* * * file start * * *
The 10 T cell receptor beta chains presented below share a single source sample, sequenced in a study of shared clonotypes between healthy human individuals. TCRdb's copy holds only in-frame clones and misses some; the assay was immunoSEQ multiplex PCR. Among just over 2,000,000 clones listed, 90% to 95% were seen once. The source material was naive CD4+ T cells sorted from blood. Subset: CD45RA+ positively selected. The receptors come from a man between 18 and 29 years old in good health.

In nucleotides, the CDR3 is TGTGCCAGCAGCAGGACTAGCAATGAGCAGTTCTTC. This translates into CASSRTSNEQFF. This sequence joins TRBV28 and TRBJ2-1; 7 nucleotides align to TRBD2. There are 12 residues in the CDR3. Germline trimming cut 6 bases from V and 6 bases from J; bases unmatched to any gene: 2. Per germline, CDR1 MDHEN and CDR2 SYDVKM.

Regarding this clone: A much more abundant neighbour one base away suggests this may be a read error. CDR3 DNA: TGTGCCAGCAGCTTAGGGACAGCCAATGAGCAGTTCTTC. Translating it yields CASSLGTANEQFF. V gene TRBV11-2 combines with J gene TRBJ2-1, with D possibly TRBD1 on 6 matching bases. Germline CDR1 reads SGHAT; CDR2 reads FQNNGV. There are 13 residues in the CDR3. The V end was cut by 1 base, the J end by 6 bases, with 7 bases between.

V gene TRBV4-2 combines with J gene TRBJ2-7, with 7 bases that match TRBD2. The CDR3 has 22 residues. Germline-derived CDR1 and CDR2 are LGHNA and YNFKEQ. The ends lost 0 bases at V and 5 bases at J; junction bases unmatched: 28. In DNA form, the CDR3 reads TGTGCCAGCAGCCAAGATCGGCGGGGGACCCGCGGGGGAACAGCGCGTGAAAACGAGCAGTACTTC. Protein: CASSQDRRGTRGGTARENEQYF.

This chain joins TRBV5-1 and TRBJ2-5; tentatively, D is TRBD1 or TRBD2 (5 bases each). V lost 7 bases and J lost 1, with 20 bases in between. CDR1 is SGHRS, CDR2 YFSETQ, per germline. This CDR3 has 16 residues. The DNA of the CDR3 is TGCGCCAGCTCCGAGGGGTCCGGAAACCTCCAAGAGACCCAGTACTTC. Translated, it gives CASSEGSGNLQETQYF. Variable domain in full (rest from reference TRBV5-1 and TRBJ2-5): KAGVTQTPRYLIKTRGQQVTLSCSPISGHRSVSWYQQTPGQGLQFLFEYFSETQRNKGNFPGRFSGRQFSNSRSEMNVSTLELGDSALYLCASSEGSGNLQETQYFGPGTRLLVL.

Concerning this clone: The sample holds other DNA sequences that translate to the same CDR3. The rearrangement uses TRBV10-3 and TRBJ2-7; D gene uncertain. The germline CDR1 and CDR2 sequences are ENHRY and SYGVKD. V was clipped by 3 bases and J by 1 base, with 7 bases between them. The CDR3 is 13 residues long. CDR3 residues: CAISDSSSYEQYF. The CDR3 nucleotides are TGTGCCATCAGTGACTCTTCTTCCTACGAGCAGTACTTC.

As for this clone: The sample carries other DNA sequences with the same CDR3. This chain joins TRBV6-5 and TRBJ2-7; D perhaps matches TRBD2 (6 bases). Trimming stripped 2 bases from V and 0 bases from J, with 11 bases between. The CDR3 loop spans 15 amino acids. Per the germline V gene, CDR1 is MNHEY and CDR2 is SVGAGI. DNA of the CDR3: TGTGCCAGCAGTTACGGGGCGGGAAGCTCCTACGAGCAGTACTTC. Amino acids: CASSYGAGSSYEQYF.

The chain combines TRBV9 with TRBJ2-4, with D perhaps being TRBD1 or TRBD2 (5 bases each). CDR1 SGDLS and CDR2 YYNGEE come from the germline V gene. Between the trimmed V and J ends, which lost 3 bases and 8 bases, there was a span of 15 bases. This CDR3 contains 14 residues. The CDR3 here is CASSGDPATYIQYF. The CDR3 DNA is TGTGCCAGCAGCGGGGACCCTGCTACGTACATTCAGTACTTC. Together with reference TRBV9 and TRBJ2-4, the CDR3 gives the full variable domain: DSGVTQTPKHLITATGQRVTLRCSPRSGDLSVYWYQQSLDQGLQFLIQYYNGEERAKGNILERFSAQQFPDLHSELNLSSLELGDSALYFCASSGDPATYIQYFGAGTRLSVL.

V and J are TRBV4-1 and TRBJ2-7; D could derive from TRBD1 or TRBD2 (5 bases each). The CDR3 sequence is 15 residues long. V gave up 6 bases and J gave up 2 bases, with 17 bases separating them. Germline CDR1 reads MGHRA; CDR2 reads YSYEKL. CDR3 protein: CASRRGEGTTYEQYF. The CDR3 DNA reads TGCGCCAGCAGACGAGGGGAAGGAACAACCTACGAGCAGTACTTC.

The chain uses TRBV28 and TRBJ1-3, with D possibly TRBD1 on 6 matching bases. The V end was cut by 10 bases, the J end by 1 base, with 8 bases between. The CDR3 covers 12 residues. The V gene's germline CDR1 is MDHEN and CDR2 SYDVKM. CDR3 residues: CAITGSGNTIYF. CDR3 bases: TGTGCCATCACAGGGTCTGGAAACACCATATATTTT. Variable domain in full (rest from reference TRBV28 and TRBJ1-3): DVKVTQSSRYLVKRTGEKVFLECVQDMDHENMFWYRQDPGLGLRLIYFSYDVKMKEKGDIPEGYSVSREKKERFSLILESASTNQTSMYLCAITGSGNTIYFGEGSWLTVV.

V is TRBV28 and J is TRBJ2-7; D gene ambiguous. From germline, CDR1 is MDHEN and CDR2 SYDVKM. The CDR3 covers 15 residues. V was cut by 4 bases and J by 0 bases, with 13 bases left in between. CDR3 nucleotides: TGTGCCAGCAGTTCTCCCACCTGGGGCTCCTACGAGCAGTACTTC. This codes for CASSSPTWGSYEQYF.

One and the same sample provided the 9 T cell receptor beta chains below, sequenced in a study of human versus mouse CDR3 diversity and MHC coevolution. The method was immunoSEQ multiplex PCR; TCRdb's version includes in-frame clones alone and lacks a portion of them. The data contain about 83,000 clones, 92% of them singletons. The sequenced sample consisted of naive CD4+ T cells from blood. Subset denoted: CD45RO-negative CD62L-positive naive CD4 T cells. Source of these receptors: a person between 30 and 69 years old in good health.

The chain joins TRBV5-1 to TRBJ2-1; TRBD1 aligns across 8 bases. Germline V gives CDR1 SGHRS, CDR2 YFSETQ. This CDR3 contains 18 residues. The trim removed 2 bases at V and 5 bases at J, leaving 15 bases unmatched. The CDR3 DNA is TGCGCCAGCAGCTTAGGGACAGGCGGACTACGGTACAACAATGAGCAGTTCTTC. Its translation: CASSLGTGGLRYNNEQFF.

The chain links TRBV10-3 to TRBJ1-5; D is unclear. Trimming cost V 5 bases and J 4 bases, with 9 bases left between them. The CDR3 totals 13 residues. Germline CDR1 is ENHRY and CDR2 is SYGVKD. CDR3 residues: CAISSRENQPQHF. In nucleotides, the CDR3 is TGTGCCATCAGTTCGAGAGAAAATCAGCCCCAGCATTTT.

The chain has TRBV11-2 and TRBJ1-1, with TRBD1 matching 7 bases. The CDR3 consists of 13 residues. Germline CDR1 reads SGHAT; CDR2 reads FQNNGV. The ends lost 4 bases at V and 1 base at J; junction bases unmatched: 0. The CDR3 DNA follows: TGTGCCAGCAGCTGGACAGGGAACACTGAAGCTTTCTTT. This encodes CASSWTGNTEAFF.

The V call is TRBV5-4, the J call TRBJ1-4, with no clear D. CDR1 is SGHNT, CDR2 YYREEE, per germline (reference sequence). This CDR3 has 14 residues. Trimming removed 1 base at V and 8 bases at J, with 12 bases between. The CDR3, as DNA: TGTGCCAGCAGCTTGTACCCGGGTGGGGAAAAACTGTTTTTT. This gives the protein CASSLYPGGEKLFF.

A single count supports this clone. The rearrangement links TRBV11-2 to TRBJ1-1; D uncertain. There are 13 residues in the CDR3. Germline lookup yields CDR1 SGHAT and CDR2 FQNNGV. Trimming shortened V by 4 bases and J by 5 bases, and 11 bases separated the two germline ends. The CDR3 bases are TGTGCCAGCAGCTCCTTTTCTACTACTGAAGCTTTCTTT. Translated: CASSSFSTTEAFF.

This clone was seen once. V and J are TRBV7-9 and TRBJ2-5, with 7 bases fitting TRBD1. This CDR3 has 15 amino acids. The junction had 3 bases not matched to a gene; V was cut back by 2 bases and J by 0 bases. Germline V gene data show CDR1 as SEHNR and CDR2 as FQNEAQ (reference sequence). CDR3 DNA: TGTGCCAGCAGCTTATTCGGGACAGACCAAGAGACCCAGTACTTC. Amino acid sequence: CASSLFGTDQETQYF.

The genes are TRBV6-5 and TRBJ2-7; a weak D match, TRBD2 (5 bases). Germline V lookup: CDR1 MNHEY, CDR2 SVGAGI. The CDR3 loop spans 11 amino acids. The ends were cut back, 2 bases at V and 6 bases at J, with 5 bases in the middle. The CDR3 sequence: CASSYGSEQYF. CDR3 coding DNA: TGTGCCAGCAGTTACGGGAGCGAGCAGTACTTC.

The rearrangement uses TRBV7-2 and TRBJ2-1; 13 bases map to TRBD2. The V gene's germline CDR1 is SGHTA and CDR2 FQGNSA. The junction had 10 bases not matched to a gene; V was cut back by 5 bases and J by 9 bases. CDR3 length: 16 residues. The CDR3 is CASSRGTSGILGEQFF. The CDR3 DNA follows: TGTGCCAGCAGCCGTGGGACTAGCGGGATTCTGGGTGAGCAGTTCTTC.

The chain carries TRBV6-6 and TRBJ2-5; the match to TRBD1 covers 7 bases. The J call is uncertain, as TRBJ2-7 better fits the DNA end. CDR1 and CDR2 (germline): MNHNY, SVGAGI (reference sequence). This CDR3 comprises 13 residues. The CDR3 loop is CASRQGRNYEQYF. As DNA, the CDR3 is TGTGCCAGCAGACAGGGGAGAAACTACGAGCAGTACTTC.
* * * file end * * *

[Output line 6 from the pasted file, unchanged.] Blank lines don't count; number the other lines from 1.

Concerning this clone: The sample holds other DNA sequences that translate to the same CDR3. The rearrangement uses TRBV10-3 and TRBJ2-7; D gene uncertain. The germline CDR1 and CDR2 sequences are ENHRY and SYGVKD. V was clipped by 3 bases and J by 1 base, with 7 bases between them. The CDR3 is 13 residues long. CDR3 residues: CAISDSSSYEQYF. The CDR3 nucleotides are TGTGCCATCAGTGACTCTTCTTCCTACGAGCAGTACTTC.